contrary+to+reason

  • 1 contrary to reason — index arbitrary, contradictory, disproportionate, illogical, impossible, irrational, ludicrous, sophistic …

    Law dictionary

  • 2 reason — rea·son n 1: an underlying ground, justification, purpose, motive, or inducement required to provide reason s for the termination in writing 2 a: the faculty of comprehending, inferring, or distinguishing esp. in a fair and orderly way b: the… …

    Law dictionary

  • 3 Reason — involves the ability to think, understand and draw conclusions in an abstract way, as in human thinking. The meaning of the word reason overlaps to a large extent with rationality and the adjective of reason in philosophical contexts is normally… …

    Wikipedia

  • 4 without rhyme or reason — Synonyms and related words: absonant, aimless, arbitrarily, capriciously, contradictory, contrary to reason, designless, empty, fallacious, fancifully, faulty, flawed, flightily, garbled, illogical, importless, inane, inauthentic, inconclusive,… …

    Moby Thesaurus

  • 5 Mary, Mary, Quite Contrary — Roud #19626 Mistress Mary, according to William Wallace Denslow Written by Traditional Published …

    Wikipedia

  • 6 Mary, Mary, Quite Contrary — …

    Википедия

  • 7 On the Fourfold Root of the Principle of Sufficient Reason — On the Fourfold Root of the Principle of Sufficient Reason[1] was originally published as a doctoral dissertation in 1813. The German philosopher Arthur Schopenhauer revised this important work and re published it in 1847. Throughout all… …

    Wikipedia

  • 8 For the reason that — For For, prep. [AS. for, fore; akin to OS. for, fora, furi, D. voor, OHG. fora, G. vor, OHG. furi, G. f[ u]r, Icel. fyrir, Sw. f[ o]r, Dan. for, adv. f[ o]r, Goth. fa[ u]r, fa[ u]ra, L. pro, Gr. ?, Skr. pra . [root] 202. Cf. {Fore}, {First},… …

    The Collaborative International Dictionary of English

  • 9 IRRATIONAL —    contrary to REASON …

    Concise dictionary of Religion

  • 10 ethics — /eth iks/, n.pl. 1. (used with a sing. or pl. v.) a system of moral principles: the ethics of a culture. 2. the rules of conduct recognized in respect to a particular class of human actions or a particular group, culture, etc.: medical ethics;… …

    Universalium

  • 11 Hume: moral and political philosophy — Rosalind Hursthouse INTRODUCTION Hume’s moral and political philosophy, like his epistemology and meta physics, originally appeared in A Treatise of Human Nature, (henceforth [7.1]), Book III of which, ‘Of Morals’, was published in 1740. He… …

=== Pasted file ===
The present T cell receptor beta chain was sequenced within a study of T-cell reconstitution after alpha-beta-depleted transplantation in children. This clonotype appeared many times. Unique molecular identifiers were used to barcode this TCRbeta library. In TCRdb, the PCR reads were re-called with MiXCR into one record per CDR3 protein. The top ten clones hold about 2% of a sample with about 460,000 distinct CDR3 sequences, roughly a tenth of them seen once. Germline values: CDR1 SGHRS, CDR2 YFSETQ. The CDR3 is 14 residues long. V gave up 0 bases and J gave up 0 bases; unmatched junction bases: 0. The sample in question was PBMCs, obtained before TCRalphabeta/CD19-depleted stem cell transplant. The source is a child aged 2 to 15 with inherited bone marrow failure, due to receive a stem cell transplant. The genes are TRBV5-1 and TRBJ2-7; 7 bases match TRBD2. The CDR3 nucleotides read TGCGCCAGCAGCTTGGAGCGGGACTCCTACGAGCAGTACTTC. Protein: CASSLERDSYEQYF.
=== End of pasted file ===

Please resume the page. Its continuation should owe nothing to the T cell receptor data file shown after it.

History of philosophy

  • 12 Deism — For other uses, see Deism (disambiguation). Part of a series on God General c …

    Wikipedia

  • 13 Revelation — • The communication of some truth by God to a rational creature through means which are beyond the ordinary course of nature Catholic Encyclopedia. Kevin Knight. 2006. Revelation     Revelation …

    Catholic encyclopedia

  • 14 Pope Benedict XVI Islam controversy — The Pope Benedict XVI Islam controversy arose from a lecture delivered on 12 September 2006 by Pope Benedict XVI at the University of Regensburg in Germany. The pope had previously served as professor of theology at the university, and his… …

    Wikipedia

  • 15 Virtue — • According to its etymology the word virtue (Latin virtus) signifies manliness or courage Catholic Encyclopedia. Kevin Knight. 2006. Virtue     Virtue      …

    Catholic encyclopedia

  • 16 Jewish philosophy — Colette Sirat INTRODUCTION The history of medieval Jewish philosophy can be divided into two consecutive periods. The first, beginning in the ninth century and ending roughly with the death of Maimonides in 1204, occurred in Islamic lands. The… …

    History of philosophy

  • 17 Ockham’s world and future — Arthur Gibson PHILOSOPHICAL BIOGRAPHY Ockham was born in about 1285, certainly before 1290, probably in the village of Ockham, Surrey, near London. If his epitaph is accurate, he died on 10 April 1347. Yet Conrad of Megenberg, when writing to… …

    History of philosophy

  • 18 Early Islamic philosophy — or classical Islamic philosophy is a period of intense philosophical development beginning in the 2nd century AH of the Islamic calendar (early 9th century CE) and lasting until the 6th century AH (late 12th century CE). The period is known as… …

    Wikipedia

  • 19 Concupiscence — • In its widest acceptation, concupiscence is any yearning of the soul for good; in its strict and specific acceptation, a desire of the lower appetite contrary to reason Catholic Encyclopedia. Kevin Knight. 2006. Concupiscence     Co …

    Catholic encyclopedia

  • 20 Good — • The moral good (bonum honestum) consists in the due ordering of free action or conduct according to the norm of reason, the highest faculty, to which it is to conform Catholic Encyclopedia. Kevin Knight. 2006. Good     Good …

    Catholic encyclopedia